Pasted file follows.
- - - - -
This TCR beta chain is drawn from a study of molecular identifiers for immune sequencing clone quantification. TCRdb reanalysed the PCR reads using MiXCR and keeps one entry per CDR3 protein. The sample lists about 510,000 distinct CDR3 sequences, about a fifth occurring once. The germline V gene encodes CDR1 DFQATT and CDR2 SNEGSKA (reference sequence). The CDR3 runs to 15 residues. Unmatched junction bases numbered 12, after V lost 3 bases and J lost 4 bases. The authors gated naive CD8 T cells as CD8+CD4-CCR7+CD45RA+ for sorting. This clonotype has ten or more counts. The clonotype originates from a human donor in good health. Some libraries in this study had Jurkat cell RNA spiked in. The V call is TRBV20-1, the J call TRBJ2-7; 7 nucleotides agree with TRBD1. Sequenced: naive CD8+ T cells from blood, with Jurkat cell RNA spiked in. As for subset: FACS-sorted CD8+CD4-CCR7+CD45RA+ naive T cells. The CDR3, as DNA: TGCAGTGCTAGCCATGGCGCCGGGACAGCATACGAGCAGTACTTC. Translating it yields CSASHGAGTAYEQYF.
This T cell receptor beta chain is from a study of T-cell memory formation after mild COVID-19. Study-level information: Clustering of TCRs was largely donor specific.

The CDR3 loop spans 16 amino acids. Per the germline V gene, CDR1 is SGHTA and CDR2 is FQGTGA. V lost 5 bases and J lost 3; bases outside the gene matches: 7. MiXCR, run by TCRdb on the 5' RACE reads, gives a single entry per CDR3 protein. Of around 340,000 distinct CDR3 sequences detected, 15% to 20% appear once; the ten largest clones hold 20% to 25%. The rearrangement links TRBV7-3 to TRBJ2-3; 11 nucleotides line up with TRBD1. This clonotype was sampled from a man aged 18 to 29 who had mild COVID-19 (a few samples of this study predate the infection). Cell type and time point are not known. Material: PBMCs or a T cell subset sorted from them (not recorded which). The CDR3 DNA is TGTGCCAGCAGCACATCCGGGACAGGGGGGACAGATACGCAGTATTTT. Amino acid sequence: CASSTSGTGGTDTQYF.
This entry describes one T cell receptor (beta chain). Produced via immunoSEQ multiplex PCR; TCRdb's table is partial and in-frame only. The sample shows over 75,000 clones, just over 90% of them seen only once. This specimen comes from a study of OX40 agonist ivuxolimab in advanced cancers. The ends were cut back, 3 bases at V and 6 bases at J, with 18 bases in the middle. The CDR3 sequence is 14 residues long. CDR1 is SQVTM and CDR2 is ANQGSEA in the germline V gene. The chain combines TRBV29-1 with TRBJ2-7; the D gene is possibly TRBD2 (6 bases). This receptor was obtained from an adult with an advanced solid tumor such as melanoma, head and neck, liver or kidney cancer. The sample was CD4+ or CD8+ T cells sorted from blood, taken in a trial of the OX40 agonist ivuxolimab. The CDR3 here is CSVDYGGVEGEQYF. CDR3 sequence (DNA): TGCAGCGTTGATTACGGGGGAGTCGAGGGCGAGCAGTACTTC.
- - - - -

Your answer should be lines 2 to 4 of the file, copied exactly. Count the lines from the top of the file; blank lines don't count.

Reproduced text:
This T cell receptor beta chain is from a study of T-cell memory formation after mild COVID-19. Study-level information: Clustering of TCRs was largely donor specific.

The CDR3 loop spans 16 amino acids. Per the germline V gene, CDR1 is SGHTA and CDR2 is FQGTGA. V lost 5 bases and J lost 3; bases outside the gene matches: 7. MiXCR, run by TCRdb on the 5' RACE reads, gives a single entry per CDR3 protein. Of around 340,000 distinct CDR3 sequences detected, 15% to 20% appear once; the ten largest clones hold 20% to 25%. The rearrangement links TRBV7-3 to TRBJ2-3; 11 nucleotides line up with TRBD1. This clonotype was sampled from a man aged 18 to 29 who had mild COVID-19 (a few samples of this study predate the infection). Cell type and time point are not known. Material: PBMCs or a T cell subset sorted from them (not recorded which). The CDR3 DNA is TGTGCCAGCAGCACATCCGGGACAGGGGGGACAGATACGCAGTATTTT. Amino acid sequence: CASSTSGTGGTDTQYF.
This entry describes one T cell receptor (beta chain). Produced via immunoSEQ multiplex PCR; TCRdb's table is partial and in-frame only. The sample shows over 75,000 clones, just over 90% of them seen only once. This specimen comes from a study of OX40 agonist ivuxolimab in advanced cancers. The ends were cut back, 3 bases at V and 6 bases at J, with 18 bases in the middle. The CDR3 sequence is 14 residues long. CDR1 is SQVTM and CDR2 is ANQGSEA in the germline V gene. The chain combines TRBV29-1 with TRBJ2-7; the D gene is possibly TRBD2 (6 bases). This receptor was obtained from an adult with an advanced solid tumor such as melanoma, head and neck, liver or kidney cancer. The sample was CD4+ or CD8+ T cells sorted from blood, taken in a trial of the OX40 agonist ivuxolimab. The CDR3 here is CSVDYGGVEGEQYF. CDR3 sequence (DNA): TGCAGCGTTGATTACGGGGGAGTCGAGGGCGAGCAGTACTTC.